Of course, there were a few were also a number words made up along the way:
ant "bant"April 28:
First thing Enzo said to me this morning was "R is for Rubber, Papa" We tried to extend this to other letters, but all I got was his trademark "I don't know, tell me."
A few minutes later:
After releasing the window shades from their nocturnal slumber, Nicky, Enzo and I sat in the sunroom and watched the birds play in the rain amongst the evergreen branches perched outside our window. I brought my pocket version of Rimbaud and recited poems out loud. I was pleased to see both listened attentively. Enzo asked for explanations at every turn.
Rimbauld's Dawn was particularly spurring:
Before the palaces, nothing moved. The water lay dead.
I walked, waking warm and vital breath,
Almost every word and phrase and peer of sunlight through Rimbauld's venture prompted a question. The last sentence was particularly fruitful however.
"What means 'while stones watched, Papa?"
It is quite like the phrase for the song "El Rey" I have explained to you before: "Una pierda del camino, me dijo que mi destino, era a rodar y rodar." A stone in the road told me that my destiny, my purpose in life, was to roll and to roll. That is to be alone, his own. To live by his own rules, just like Rimbauld.
I continued to read:
I laughed at the blond Wasserfall
Then, one by one, I lifted her viels.
Another round of curious inquiry followed, ending with a request. "Papa, can you get me something to write with and write on? I want to write."
I was quite pleased to oblige.
Enzo was scribbling furiously when Mama, like the shades, would likewise rise from her slumber, and when she came into the room to greet us good morning, Enzo boldly said "Now, go somewhere, by yourself, because I'm wriitng."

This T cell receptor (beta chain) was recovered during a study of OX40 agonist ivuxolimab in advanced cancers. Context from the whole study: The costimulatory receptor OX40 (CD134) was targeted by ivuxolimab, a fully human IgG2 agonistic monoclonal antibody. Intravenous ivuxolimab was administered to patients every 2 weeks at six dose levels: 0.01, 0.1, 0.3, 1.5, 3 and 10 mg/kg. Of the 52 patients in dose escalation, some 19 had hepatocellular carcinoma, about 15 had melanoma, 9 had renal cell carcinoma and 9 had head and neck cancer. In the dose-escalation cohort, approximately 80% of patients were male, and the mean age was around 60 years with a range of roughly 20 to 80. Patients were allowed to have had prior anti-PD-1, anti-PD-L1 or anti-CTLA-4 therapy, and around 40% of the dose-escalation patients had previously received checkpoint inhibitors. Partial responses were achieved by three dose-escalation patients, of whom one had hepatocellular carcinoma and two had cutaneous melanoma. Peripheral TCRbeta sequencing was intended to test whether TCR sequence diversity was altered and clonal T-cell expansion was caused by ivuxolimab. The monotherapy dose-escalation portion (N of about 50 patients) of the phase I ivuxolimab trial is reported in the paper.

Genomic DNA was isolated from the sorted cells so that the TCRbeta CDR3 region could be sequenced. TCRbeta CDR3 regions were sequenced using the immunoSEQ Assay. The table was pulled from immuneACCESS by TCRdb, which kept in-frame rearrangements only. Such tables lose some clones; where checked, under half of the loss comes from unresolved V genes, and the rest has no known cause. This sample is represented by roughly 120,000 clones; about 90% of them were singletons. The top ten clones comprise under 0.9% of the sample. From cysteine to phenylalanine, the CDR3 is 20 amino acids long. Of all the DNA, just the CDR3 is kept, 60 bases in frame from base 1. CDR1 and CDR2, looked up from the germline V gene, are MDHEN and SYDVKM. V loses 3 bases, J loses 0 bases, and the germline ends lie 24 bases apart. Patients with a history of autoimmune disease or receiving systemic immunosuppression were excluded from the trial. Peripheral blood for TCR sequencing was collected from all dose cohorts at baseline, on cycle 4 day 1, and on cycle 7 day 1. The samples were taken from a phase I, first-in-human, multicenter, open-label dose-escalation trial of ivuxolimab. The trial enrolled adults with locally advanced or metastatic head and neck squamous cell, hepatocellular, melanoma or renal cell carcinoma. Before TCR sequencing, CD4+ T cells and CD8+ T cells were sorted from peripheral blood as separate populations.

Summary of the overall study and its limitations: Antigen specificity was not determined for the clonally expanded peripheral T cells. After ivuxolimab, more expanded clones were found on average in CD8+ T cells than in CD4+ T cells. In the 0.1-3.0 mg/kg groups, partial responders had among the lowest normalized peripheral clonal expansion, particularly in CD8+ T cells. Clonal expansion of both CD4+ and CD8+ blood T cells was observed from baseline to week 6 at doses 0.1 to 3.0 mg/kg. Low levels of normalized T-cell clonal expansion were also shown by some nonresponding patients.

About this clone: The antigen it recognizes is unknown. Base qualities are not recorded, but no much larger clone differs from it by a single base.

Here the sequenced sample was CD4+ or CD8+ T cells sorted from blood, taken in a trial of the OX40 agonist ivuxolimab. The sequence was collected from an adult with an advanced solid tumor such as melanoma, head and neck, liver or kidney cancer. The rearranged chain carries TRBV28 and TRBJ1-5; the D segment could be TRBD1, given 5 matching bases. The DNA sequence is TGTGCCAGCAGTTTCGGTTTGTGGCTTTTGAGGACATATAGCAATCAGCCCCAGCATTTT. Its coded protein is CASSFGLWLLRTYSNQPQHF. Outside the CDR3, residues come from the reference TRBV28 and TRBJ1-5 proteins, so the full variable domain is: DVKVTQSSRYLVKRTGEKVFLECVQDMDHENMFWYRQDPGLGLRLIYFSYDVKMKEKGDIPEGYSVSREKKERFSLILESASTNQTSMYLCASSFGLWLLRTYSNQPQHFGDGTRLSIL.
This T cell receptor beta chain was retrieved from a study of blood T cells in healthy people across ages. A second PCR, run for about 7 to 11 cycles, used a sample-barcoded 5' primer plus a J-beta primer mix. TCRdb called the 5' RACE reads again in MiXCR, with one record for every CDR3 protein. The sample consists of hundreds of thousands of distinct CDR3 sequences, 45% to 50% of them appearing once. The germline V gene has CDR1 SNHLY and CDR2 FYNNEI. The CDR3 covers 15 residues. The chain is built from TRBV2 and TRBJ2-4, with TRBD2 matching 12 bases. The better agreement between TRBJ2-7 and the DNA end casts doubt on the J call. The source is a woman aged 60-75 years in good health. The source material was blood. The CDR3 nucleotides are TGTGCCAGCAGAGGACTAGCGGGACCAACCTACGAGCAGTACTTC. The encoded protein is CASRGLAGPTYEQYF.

He then again curled up in the corner of the couch and asked me "Papa, what do you think I'm writing?"
Later that afternoon Nicky, Enzo and I would ourselves take a refreshing walk in the woods. Upon our return from mass and lunch, a voice in the mist on this foggy day was calling us into Brookdale Park which opens at the end of our block. Enzo slept through most of this hour-long promenade, while Nicky and I explored the textures of the the dew on leaves, the rivers of tentacles sprouting out from each leaf's stem, the rough bark sighing with relief as it was soothed by the clinging moisture.
Towards the end of our walk, Enzo awoke. I placed Nicky back in the jogger stroller, where he would take his turn at slumber, while Enzo took my hand. We came to a fork in the path and I leaned down to tell Enzo "See how the path splits? It reminds me of my favorite passage in a poem. It's called 'The Road Not Taken' by Robert Frost." I repeated the title and its poet, so that he could repeat it after me and then proceeded to recite (twice):
Two roads diverged in a wood, and I-
As joyous it was to take this opportunity to share these words with these two tabula rasa, I was equally ecstatic simply to have an excuse to read (poetry) aloud, something I rarely get to do.
While at mass I tried to stimulate Enzo's senses with a brief discussion on sound. I told him "Listen...there are a number of sounds that you can tell what they are just by listening." The church bell rang noon and I said, "See that is the ring of church calling us, there is no other sound like it. And how about the whoosh of wheels whirling water against wet pavement? Or the one and only scrunch of velcro parting on your jacket?" Inside I whispered, "Listen mijo, that's the mumble of the crowd. And soon you will hear the song of the choir rolling over us, as if God's people were receiveing His Word from on high, like angels singing to us whilst perched in their clouds."
Admittedly, encouraging him to be aware of the environment, at times was just a way to keep myself awake. For the whole going to church thing is such a paradox of experience for me. On one hand, I tear up when conveying to Enzo the Message of the Lord, to Love. And on the other, I resist. Because the pain of the process, irks when i have to deal with the anxiety "getting to church on time" spurs in some.
But it really is the message that keeps me coming back. Loving, giving, sacrifice of oneself all cumulatively worthy of the effort when played against a world that often asks for the opposite.
Lately, Enzo likes to talk about "guns." And even though I try hard to steer his thoughts to other things, I have to believe that to a certain point my diversions are futile. A parent cannot control everything, he can only do his best to enlighten and illuminate alternative paths.
One of my favorite monologues from Edmond's Rostand's Cyrano de Bergerac bears worth repeating here:
But to sing,